The WP-450 headset has a slightly different button scheme than the WP-350 model has, but both are pretty well thought out. The volume button is conveniently placed on the inner lip of the right earcup along with the track forward/back button, so they're easily found by touch. You shouldn't have to fumble around or remove the headphones to raise and lower volume or answer and end calls, and, yes, there's a built-in microphone. Of course, if you're using a smartphone to stream audio, you'll most likely use the virtual buttons on the device rather than the hard buttons on the headphone to control audio playback.
As with most other models of Bluetooth headphones I've encountered, pairing your smartphone, tablet, or other Bluetooth-enabled device with the WP-450s is easy enough, though you'll run into an occasional snafu. Also, expect to have some dropouts now and again; that's par for the course for Bluetooth, which has a range of about 30 feet.
Like the WP-350 pair, the WP-450s sound quite decent for Bluetooth headphones. They offer decent clarity and deliver a good amount of bass and also play loud. I was expecting a little bit more because they cost close to twice as much as their step-down sibling. Their sound seemed a little pumped up, which some people may like, but I thought the WP-350s were a little warmer and easier to listen to over longer periods.
In going wireless with Bluetooth headphones, you usually have to give up some sound quality because Bluetooth compresses your music and has a tendency to flatten out fidelity. You'll experience some of that with these headphones, although they do feature the aptX codec, which is supposed to improve sound quality. The iPhone 4S doesn't support aptX (both the headphones and the device you're streaming from have to support aptX), but I did try the headphones with the
While I wasn't blown away by the sound, I thought the WP-450s sounded better than a lot of in-ear Bluetooth headphones I've tested and delivered similar sound quality to the pricier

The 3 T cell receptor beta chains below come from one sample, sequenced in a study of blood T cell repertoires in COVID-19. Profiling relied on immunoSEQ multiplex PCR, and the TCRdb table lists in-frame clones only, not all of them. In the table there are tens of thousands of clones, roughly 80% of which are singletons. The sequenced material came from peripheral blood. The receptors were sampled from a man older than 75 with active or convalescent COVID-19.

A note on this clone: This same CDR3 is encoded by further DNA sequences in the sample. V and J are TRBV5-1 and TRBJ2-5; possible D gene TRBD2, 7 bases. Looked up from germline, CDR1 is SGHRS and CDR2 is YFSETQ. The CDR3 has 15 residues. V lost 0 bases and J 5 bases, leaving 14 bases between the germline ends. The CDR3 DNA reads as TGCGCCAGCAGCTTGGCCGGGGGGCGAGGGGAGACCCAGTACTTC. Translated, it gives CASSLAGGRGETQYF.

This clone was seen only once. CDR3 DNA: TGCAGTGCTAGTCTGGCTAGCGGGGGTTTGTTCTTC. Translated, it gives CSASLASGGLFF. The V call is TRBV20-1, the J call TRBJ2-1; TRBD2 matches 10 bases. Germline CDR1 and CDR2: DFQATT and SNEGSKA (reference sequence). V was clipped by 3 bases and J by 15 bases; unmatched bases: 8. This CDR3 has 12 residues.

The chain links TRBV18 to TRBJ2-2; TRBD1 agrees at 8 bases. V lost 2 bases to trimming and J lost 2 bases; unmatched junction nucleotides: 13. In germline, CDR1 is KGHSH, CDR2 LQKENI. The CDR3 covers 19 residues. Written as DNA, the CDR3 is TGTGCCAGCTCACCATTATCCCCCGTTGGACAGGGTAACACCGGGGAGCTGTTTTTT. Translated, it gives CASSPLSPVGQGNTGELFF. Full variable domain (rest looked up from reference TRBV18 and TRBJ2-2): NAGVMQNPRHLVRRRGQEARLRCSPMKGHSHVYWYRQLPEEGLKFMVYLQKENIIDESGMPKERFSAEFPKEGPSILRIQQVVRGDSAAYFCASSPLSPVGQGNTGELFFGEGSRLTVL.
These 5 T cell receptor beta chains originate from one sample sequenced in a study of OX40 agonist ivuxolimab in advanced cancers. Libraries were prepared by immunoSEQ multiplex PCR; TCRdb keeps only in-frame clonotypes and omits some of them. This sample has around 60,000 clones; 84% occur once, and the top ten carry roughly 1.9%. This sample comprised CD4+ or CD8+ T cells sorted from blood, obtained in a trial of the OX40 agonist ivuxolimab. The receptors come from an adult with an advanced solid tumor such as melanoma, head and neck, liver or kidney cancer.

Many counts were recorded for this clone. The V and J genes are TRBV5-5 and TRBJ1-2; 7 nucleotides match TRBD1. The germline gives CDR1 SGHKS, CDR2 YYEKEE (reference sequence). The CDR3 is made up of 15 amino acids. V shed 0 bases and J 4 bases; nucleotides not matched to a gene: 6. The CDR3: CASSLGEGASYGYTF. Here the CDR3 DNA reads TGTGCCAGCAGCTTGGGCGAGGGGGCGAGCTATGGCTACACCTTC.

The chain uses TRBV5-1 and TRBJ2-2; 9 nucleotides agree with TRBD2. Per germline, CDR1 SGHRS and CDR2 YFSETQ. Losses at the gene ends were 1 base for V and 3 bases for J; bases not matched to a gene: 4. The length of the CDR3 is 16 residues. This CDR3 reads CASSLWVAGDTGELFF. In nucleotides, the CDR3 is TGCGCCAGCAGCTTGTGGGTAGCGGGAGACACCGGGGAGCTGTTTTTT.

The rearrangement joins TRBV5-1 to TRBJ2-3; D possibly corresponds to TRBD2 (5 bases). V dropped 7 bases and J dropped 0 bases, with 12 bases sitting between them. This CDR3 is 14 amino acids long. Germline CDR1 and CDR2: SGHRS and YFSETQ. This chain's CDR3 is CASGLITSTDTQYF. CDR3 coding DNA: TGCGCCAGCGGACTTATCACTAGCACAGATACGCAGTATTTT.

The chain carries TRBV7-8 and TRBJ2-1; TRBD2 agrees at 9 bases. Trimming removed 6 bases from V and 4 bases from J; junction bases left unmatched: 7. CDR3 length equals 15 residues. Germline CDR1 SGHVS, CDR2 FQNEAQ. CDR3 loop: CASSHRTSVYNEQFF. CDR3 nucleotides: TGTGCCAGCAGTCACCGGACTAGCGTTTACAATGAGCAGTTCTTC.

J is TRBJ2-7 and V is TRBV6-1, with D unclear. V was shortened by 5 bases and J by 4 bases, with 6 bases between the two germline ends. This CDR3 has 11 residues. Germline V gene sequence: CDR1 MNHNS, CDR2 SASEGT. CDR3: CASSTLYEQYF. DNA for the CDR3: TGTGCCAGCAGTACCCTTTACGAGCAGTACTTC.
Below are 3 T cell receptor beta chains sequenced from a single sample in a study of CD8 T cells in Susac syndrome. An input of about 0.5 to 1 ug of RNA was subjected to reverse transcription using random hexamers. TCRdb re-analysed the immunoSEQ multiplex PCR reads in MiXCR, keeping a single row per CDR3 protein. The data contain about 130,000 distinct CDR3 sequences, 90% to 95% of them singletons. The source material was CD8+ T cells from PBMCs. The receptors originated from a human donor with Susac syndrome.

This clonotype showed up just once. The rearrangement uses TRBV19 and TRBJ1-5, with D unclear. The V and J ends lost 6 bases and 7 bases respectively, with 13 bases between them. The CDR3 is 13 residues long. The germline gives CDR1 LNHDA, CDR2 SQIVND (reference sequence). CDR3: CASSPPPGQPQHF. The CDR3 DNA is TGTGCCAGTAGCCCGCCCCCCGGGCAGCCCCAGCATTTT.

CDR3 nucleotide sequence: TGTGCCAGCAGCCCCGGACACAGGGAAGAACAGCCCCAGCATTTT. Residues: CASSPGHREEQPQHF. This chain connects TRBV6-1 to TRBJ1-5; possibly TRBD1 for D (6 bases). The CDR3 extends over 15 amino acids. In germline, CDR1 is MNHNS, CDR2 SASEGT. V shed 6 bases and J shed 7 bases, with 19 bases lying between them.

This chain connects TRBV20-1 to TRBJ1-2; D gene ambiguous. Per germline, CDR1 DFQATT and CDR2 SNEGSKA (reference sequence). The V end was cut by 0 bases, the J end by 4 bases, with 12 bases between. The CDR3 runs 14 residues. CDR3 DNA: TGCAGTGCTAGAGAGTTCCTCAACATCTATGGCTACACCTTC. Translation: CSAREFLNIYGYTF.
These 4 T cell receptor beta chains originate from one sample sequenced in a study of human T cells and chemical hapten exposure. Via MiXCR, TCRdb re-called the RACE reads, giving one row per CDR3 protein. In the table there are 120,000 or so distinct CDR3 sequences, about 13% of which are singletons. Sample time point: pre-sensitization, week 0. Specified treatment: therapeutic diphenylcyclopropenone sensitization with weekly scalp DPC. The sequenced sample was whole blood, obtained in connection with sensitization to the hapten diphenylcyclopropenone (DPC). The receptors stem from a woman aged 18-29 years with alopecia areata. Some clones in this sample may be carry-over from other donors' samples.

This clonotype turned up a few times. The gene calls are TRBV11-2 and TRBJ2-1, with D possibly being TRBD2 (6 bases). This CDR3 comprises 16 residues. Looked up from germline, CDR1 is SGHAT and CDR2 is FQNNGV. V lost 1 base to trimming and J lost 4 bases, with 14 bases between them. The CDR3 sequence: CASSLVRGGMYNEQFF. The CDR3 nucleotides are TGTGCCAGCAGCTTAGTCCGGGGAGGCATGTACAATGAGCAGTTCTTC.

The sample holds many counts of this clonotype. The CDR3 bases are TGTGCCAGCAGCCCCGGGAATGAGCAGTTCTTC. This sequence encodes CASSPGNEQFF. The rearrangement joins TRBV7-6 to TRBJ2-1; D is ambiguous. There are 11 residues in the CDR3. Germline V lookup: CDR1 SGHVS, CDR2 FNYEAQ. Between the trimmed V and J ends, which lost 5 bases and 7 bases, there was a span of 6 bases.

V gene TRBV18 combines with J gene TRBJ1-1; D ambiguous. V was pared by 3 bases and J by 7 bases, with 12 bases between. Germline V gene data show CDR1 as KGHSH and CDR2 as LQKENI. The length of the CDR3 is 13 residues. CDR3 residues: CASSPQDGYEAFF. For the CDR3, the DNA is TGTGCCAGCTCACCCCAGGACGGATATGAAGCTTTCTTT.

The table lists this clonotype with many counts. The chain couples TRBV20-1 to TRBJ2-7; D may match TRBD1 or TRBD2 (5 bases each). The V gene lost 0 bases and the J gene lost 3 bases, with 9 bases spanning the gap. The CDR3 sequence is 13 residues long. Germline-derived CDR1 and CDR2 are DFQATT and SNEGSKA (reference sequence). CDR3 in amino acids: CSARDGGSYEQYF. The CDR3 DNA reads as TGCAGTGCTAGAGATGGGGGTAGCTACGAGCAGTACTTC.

As far as using the WP-450 as a headset for making calls, it seemed to perform a bit better than the WP-350 model. You can hear callers quite well but because the microphone is housed in the right earcup, it's a little far from your mouth. My test callers said my voice slightly muffled but was "fine" overall. They could hear me, I just didn't come across entirely clearly. (Note that I was indoors, not outside.)
Finally, battery life is rated at around 8 hours on a single charge, which is a standard spec for Bluetooth headsets. I was able to use them for 5 days straight on my daily commute without having to recharge, and I travel a little less than 2 hours a day.
Since I liked Creative's WP-350 Bluetooth headphones, I naturally assumed I'd like the step-up WP-450s even more. However, that didn't prove to the be the case.
I did like the WP-450s and they're comparatively good Bluetooth headphones, though I didn't feel they offered much of an advantage over the WP-350s, whether in terms of sound quality, comfort, or build quality.
Overall, the WP-450s' sound is a bit beefier than the WP-350s', you get a tighter seal with them, and they seem sturdier overall. But I found the WP-350s more pleasant to listen to and a little more comfortable. In other words, the WP-450s are solid Bluetooth headphones but I can't recommend you run out and buy them over the WP-350s, which I consider a better deal overall.